Graham Harman at the Universität der Kunste

Last Monday I heard Graham Harman give the International Flusser Lecture in Berlin. The lecture was in German and for me as a non-native speaker somewhat hard to follow, but the present Germans loved it. ‘The English dominated academia’ seems to be problematic for them1.

Harman put Heidegger, McLuhan and Clement Greenberg through a comparison and treated their views on the surface of things and their essence. Greenberg sounded to have been thrown in to make a connection to the art world.

Given that being can only show itself on the surface, I started to wonder whether a object based approach to ANT borrowing from programming might not be a useful analogy? The links between objects are along API surfaces that can be made to interact with each other under certain circumstances. The trajectory of an object is its internal state. A state that is in a black box that we cannot access except through the API it exposes. We may be able to open the black box but that could have unintended consequences such as breakage or discovery.

A final example that Harman gave was about writing about something such as wine. He said that by putting it into a machine, you could get a definite analysis of the wine, but lose its essence. To me it seems that a wine writer, writes about wine for humans and a machine writes about wine for machines. Presupposing that the human’s point of view is the only one that is valid, devolves to the anthropocentrism that we had just left behind us. Of course, wine to a robot is something else than wine is to us, and robots may have electromagnetic pleasures that we in turn cannot fathom, but translations can always be made however much they lose of the ‘essence’ of the object (as translations always do).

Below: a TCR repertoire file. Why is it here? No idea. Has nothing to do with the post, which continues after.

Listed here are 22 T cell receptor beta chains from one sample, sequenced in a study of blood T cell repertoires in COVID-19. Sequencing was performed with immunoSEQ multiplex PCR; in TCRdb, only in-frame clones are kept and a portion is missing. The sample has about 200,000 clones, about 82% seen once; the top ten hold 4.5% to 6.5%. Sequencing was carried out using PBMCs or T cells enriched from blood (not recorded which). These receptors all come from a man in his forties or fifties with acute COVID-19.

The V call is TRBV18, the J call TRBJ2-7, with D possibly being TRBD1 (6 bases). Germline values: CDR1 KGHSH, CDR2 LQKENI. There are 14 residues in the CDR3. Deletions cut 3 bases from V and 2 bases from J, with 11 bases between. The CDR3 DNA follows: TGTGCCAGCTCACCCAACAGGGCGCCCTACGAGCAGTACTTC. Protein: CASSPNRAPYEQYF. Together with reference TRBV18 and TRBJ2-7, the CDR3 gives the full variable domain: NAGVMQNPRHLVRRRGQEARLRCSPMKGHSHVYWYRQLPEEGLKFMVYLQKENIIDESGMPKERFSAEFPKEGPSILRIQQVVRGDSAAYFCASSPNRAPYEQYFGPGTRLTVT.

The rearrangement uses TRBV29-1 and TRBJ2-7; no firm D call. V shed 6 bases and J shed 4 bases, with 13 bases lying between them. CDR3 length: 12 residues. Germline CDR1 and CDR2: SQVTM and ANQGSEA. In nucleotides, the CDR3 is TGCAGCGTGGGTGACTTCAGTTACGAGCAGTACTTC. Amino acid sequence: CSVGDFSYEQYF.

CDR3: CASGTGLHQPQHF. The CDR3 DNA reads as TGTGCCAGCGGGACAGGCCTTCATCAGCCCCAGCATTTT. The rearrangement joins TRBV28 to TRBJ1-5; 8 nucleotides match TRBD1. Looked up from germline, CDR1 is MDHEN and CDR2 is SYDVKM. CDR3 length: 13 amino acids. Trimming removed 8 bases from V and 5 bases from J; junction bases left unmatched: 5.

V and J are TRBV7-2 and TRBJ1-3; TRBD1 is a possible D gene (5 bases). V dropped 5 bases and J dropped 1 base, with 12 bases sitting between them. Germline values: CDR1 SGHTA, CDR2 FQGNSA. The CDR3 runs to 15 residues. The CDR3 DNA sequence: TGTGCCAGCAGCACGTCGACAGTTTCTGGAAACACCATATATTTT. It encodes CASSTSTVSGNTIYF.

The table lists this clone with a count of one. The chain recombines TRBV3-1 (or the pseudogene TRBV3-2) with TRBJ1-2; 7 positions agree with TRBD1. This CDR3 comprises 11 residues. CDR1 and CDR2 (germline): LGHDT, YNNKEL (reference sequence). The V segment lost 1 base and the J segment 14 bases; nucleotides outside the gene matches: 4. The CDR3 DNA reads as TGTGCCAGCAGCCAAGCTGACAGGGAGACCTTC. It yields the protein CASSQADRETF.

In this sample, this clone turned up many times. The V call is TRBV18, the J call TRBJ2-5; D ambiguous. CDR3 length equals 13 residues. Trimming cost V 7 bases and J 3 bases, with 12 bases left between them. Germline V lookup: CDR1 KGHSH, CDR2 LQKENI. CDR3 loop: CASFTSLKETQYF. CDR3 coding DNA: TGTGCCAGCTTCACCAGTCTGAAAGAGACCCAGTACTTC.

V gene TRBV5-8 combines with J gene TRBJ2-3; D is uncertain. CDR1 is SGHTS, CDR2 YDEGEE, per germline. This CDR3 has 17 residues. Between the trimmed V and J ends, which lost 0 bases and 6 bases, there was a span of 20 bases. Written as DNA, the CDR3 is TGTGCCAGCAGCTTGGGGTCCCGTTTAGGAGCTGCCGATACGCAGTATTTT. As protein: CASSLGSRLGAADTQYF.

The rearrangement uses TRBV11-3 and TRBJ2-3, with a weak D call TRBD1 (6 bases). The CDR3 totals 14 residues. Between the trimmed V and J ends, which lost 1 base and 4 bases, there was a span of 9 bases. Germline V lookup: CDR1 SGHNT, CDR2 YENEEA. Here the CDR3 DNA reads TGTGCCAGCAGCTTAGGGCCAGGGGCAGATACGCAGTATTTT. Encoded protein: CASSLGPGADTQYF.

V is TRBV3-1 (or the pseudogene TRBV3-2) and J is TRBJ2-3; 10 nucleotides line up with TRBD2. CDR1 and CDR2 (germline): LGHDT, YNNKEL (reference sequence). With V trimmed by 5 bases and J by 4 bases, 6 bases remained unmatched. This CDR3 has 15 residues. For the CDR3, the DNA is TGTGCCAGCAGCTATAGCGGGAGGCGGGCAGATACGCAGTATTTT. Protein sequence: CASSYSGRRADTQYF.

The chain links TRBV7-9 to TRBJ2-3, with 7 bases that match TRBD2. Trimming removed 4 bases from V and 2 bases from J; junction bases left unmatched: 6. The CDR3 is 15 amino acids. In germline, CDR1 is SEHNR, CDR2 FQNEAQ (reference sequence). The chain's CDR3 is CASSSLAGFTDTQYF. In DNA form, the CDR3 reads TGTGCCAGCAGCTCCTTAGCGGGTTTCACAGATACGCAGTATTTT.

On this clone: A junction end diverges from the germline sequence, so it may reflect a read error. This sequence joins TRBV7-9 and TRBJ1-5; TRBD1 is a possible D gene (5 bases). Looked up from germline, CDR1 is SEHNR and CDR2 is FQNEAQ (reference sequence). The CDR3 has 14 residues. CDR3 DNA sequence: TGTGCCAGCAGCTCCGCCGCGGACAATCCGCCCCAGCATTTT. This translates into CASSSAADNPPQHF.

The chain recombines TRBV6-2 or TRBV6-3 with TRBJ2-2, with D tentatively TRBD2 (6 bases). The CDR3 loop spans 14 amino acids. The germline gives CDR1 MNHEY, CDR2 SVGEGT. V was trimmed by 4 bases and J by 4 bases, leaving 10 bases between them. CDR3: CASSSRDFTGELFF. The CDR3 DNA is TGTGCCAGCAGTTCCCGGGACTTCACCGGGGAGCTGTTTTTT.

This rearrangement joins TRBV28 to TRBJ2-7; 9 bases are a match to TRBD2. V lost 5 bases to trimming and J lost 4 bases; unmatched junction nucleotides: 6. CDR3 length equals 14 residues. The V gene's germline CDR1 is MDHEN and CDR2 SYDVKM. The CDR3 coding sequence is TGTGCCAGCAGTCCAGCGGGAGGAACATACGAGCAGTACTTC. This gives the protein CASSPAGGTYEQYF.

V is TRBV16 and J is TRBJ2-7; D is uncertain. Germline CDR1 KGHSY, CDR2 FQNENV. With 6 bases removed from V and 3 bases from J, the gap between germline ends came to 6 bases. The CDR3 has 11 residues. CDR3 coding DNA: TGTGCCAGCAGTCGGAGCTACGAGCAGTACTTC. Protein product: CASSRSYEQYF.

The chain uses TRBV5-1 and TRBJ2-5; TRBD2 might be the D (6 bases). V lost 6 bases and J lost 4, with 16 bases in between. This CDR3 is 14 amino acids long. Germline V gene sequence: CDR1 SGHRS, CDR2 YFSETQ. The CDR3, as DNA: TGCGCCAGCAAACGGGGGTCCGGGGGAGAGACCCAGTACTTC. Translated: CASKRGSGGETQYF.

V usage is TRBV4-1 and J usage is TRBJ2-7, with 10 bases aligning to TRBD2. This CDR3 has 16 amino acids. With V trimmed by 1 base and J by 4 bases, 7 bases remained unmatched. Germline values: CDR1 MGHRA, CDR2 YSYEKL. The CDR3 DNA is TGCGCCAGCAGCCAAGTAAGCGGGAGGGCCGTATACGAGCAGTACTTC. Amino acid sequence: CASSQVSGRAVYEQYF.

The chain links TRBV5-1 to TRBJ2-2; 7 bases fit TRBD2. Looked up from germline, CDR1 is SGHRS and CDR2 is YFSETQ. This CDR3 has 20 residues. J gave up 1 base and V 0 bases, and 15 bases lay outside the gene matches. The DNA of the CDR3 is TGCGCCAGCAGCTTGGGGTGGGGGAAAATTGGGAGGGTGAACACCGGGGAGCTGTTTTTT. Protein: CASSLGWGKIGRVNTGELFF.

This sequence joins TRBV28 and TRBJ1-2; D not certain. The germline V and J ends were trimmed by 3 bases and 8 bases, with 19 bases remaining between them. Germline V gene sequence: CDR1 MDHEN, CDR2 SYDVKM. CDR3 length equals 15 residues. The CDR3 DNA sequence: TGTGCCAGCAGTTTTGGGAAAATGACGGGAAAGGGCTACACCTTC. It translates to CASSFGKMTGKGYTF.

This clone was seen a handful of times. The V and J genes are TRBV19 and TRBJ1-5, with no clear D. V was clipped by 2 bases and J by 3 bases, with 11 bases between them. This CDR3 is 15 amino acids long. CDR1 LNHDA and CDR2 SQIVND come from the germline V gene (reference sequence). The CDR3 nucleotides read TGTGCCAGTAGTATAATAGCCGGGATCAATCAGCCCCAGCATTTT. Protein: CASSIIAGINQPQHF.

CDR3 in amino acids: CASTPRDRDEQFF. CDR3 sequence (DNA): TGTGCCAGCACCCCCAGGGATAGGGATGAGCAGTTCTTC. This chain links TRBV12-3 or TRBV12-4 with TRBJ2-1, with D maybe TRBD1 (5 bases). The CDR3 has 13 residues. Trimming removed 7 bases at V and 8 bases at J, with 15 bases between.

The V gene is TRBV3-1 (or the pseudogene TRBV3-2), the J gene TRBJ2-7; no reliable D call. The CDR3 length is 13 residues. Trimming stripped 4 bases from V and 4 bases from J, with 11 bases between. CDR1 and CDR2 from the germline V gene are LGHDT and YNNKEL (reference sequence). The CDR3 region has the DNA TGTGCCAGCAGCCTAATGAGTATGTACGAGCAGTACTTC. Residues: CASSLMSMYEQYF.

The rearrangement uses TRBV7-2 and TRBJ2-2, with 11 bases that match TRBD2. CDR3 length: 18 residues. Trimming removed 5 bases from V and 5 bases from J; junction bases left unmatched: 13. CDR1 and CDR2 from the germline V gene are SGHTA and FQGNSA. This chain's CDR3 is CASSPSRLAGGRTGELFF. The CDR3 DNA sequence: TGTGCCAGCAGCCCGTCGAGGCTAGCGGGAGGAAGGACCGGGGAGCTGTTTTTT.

Harman’s response dives back into qualia, something which I had hoped to avoid:

And because of the lecture I found this book New Materialism: Interviews and Cartographies and I’m looking forward to reading the interview with Manuel DeLanda that is in there.

  1. I have been in that conundrum myself and experienced that talking in English to a traditional German audience results in a > 75% loss of signal and a total negation of empathy.

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